Chidinma Okorie (BA, MSc.), Doctoral Researcher at Loughborough University, reflects on her passion for inspiring and motivating other Afro-Caribbean diaspora, as well as some of the obstacles she faces as a diaspora leader. Chidinma shares her learnings from the 2019 United Diaspora programme and how Julia Middleton’s talk on CQ stimulated questions and conversations that enabled her to become more culturally intelligent.

Diaspora leaders are said to be natural interpreters and bridge builders because they have feet in multiple places. At a time, when there are so many forces of fragmentation and so much focus on differences, I believe that it is particularly important and relevant to bring the different diaspora together.

I first learnt about the United Diaspora programme from a friend who participated in the inaugural Common Purpose diaspora programme in Armenia in 2017. I applied for United Diaspora because I believed that attending the programme would provide me with an intellectually stimulating platform to exchange ideas with leaders across the many different diaspora of the world about the challenges that we face, and then proffer practical solutions to resolving them. I also viewed the programme as a great opportunity to network outside academia.

The value of bringing many different diaspora together is that it creates a space for us to learn from and support one another. It is amazing to discover that we actually do have so much in common and can put our ideas, efforts and resources together to achieve even greater goals.

During the programme we were asked, “What does it mean to be a diaspora leader and what are some of the challenges you face?” For me, being a diaspora leader means harnessing the strengths and benefits of diversity that underpins the diaspora towards achieving a common purpose that benefits all. It is about finding that balance and bridging the gap between meeting the needs of both countries of residence and origin, without losing one’s identity and values.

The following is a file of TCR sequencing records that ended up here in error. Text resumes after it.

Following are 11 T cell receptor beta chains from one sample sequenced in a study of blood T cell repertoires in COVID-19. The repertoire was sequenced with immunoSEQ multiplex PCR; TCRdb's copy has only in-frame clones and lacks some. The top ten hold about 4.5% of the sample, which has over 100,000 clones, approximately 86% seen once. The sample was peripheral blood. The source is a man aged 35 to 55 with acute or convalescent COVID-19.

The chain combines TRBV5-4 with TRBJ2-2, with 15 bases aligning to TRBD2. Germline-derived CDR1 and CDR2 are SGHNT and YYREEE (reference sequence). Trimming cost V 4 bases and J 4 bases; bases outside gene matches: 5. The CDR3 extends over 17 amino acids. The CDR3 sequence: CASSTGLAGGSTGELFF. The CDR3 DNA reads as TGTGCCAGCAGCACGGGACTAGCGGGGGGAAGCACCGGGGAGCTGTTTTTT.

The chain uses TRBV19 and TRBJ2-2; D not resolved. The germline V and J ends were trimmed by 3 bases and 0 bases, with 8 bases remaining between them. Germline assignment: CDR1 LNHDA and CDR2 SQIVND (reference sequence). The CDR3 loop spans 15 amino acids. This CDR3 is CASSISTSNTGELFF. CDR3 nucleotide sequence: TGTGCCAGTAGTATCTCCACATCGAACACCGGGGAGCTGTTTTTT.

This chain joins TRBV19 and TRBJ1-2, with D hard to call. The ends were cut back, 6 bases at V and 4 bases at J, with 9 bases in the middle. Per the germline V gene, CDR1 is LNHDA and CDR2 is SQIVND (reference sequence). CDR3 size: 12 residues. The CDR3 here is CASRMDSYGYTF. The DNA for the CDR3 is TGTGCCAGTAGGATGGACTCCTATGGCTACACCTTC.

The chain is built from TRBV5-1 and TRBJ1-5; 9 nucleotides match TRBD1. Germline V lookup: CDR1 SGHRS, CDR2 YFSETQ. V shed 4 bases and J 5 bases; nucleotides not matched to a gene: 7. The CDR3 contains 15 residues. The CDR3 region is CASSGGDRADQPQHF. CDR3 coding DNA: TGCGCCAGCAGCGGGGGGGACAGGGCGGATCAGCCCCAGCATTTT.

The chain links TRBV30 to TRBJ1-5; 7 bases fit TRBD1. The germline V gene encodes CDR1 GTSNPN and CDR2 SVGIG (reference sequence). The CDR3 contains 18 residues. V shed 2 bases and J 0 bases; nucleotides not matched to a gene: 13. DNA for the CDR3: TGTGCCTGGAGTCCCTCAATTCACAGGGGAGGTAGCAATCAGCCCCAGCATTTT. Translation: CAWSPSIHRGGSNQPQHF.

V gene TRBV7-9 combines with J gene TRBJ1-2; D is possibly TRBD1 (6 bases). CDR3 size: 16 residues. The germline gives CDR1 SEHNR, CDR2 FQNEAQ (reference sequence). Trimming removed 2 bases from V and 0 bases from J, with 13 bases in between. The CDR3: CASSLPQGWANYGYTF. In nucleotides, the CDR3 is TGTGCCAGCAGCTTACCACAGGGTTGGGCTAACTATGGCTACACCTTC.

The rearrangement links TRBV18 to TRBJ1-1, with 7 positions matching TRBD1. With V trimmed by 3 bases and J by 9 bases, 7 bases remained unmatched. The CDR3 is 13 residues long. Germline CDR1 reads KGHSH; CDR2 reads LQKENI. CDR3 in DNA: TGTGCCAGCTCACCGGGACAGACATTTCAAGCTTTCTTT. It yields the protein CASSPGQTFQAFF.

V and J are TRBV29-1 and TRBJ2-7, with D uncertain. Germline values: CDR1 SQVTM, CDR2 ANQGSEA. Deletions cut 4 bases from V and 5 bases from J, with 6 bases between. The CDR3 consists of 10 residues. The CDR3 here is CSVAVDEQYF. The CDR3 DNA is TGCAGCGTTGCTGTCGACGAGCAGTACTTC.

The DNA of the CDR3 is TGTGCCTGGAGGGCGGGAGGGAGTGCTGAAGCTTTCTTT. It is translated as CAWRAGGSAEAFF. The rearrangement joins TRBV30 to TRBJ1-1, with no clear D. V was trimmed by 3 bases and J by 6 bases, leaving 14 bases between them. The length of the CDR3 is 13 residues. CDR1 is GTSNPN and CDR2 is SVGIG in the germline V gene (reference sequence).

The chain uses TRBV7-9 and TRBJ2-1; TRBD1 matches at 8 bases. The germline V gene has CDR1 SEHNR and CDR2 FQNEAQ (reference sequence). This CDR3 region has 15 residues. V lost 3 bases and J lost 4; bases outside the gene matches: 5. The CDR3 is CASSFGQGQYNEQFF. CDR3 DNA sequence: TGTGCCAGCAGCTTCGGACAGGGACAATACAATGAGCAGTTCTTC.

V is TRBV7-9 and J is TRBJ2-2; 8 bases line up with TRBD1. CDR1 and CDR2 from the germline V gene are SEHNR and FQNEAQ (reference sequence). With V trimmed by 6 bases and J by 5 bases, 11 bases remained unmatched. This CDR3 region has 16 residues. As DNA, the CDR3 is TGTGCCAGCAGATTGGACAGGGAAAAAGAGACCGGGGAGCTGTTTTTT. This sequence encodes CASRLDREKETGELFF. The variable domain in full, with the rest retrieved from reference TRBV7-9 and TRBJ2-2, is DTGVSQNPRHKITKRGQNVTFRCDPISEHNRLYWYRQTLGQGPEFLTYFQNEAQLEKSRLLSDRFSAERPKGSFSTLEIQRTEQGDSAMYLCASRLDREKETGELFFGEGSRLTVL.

However, negative stigma and stereotypes are among the common challenges that I have observed, which unfortunately have hindered the integration and assimilation of some diaspora groups into their resident communities. Some have felt excluded and, in extreme cases, discriminated against on the basis of their race, ethnicity, religion, etc.

Outside of my doctoral studies, I am part of an Afro-Caribbean diaspora group known as ‘Black Excellence’, and we are all about inspiring and motivating black people across the UK to break the barriers and reach their full potential. We celebrate the achievements of our people as a way of unsettling some of these stereotypes; as well as encourage involvement in local politics and community projects as a way of getting our people integrated into their resident communities.

What struck me the most throughout the United Diaspora programme was the genuine drive and passion that fuelled the works that everyone did in their respective roles as diaspora leaders. Leadership is about service to others and it was reassuring to learn from equally passionate and highly motivated diaspora leaders about the amazing service they have rendered to their constituencies.

The highlight of the programme for me was the conversation around Cultural Intelligence (CQ). Julia Middleton delivered a brilliant lecture on CQ, in which she shared so openly and honestly. It stimulated questions and conversations that ultimately made me much more culturally intelligent. There is a commonality in diversity that is worth tapping into and being culturally intelligent aids in harnessing this strength. I look forward to the collaborations that the United Diaspora 2019 has birthed!